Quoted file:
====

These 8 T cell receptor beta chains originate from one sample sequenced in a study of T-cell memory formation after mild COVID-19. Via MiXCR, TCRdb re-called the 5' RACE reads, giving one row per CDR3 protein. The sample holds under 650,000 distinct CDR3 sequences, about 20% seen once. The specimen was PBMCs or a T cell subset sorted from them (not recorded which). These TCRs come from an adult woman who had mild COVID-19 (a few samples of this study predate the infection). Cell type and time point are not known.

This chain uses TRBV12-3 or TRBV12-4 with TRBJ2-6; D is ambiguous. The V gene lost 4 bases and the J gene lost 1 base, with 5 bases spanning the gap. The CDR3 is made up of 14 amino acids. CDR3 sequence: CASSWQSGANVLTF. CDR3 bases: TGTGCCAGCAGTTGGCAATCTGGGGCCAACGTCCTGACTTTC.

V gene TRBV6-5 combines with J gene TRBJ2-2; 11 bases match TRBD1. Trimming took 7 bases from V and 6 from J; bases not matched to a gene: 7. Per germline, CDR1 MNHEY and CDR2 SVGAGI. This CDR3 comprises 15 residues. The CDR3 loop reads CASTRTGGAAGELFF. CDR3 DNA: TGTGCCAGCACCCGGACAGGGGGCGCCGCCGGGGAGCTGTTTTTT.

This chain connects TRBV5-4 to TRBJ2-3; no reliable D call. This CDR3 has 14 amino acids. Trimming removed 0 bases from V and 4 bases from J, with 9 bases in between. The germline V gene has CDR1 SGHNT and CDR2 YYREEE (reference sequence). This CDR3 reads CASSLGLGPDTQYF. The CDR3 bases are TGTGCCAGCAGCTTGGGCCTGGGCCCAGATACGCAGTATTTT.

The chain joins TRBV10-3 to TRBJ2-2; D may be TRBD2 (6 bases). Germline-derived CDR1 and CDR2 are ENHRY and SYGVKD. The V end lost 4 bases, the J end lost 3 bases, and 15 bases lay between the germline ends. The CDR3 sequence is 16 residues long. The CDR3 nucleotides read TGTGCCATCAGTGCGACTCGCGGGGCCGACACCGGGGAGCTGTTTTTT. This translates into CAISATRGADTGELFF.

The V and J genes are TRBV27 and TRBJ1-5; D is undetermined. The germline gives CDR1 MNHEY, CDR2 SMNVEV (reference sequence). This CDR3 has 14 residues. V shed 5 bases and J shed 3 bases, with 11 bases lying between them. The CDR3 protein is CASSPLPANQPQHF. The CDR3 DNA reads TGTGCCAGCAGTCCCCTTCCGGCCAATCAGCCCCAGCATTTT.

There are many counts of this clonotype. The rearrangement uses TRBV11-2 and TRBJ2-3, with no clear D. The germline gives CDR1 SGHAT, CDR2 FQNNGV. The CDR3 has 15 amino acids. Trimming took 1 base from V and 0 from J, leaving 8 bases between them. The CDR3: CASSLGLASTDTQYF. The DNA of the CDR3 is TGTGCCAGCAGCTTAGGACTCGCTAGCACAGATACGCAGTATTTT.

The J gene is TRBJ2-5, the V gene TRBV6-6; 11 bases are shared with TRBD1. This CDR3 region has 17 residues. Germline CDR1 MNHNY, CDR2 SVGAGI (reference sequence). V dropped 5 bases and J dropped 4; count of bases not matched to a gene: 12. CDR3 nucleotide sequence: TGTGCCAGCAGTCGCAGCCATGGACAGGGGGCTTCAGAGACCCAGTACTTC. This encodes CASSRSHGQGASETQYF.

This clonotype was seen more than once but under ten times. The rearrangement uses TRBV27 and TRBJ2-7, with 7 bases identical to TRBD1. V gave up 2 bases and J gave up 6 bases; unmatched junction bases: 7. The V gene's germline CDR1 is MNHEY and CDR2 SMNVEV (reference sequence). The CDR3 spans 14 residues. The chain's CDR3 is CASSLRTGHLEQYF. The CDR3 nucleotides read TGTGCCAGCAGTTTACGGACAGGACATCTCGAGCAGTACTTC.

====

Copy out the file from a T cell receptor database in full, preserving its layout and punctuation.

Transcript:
These 8 T cell receptor beta chains originate from one sample sequenced in a study of T-cell memory formation after mild COVID-19. Via MiXCR, TCRdb re-called the 5' RACE reads, giving one row per CDR3 protein. The sample holds under 650,000 distinct CDR3 sequences, about 20% seen once. The specimen was PBMCs or a T cell subset sorted from them (not recorded which). These TCRs come from an adult woman who had mild COVID-19 (a few samples of this study predate the infection). Cell type and time point are not known.

This chain uses TRBV12-3 or TRBV12-4 with TRBJ2-6; D is ambiguous. The V gene lost 4 bases and the J gene lost 1 base, with 5 bases spanning the gap. The CDR3 is made up of 14 amino acids. CDR3 sequence: CASSWQSGANVLTF. CDR3 bases: TGTGCCAGCAGTTGGCAATCTGGGGCCAACGTCCTGACTTTC.

V gene TRBV6-5 combines with J gene TRBJ2-2; 11 bases match TRBD1. Trimming took 7 bases from V and 6 from J; bases not matched to a gene: 7. Per germline, CDR1 MNHEY and CDR2 SVGAGI. This CDR3 comprises 15 residues. The CDR3 loop reads CASTRTGGAAGELFF. CDR3 DNA: TGTGCCAGCACCCGGACAGGGGGCGCCGCCGGGGAGCTGTTTTTT.

This chain connects TRBV5-4 to TRBJ2-3; no reliable D call. This CDR3 has 14 amino acids. Trimming removed 0 bases from V and 4 bases from J, with 9 bases in between. The germline V gene has CDR1 SGHNT and CDR2 YYREEE (reference sequence). This CDR3 reads CASSLGLGPDTQYF. The CDR3 bases are TGTGCCAGCAGCTTGGGCCTGGGCCCAGATACGCAGTATTTT.

The chain joins TRBV10-3 to TRBJ2-2; D may be TRBD2 (6 bases). Germline-derived CDR1 and CDR2 are ENHRY and SYGVKD. The V end lost 4 bases, the J end lost 3 bases, and 15 bases lay between the germline ends. The CDR3 sequence is 16 residues long. The CDR3 nucleotides read TGTGCCATCAGTGCGACTCGCGGGGCCGACACCGGGGAGCTGTTTTTT. This translates into CAISATRGADTGELFF.

The V and J genes are TRBV27 and TRBJ1-5; D is undetermined. The germline gives CDR1 MNHEY, CDR2 SMNVEV (reference sequence). This CDR3 has 14 residues. V shed 5 bases and J shed 3 bases, with 11 bases lying between them. The CDR3 protein is CASSPLPANQPQHF. The CDR3 DNA reads TGTGCCAGCAGTCCCCTTCCGGCCAATCAGCCCCAGCATTTT.

There are many counts of this clonotype. The rearrangement uses TRBV11-2 and TRBJ2-3, with no clear D. The germline gives CDR1 SGHAT, CDR2 FQNNGV. The CDR3 has 15 amino acids. Trimming took 1 base from V and 0 from J, leaving 8 bases between them. The CDR3: CASSLGLASTDTQYF. The DNA of the CDR3 is TGTGCCAGCAGCTTAGGACTCGCTAGCACAGATACGCAGTATTTT.

The J gene is TRBJ2-5, the V gene TRBV6-6; 11 bases are shared with TRBD1. This CDR3 region has 17 residues. Germline CDR1 MNHNY, CDR2 SVGAGI (reference sequence). V dropped 5 bases and J dropped 4; count of bases not matched to a gene: 12. CDR3 nucleotide sequence: TGTGCCAGCAGTCGCAGCCATGGACAGGGGGCTTCAGAGACCCAGTACTTC. This encodes CASSRSHGQGASETQYF.

This clonotype was seen more than once but under ten times. The rearrangement uses TRBV27 and TRBJ2-7, with 7 bases identical to TRBD1. V gave up 2 bases and J gave up 6 bases; unmatched junction bases: 7. The V gene's germline CDR1 is MNHEY and CDR2 SMNVEV (reference sequence). The CDR3 spans 14 residues. The chain's CDR3 is CASSLRTGHLEQYF. The CDR3 nucleotides read TGTGCCAGCAGTTTACGGACAGGACATCTCGAGCAGTACTTC.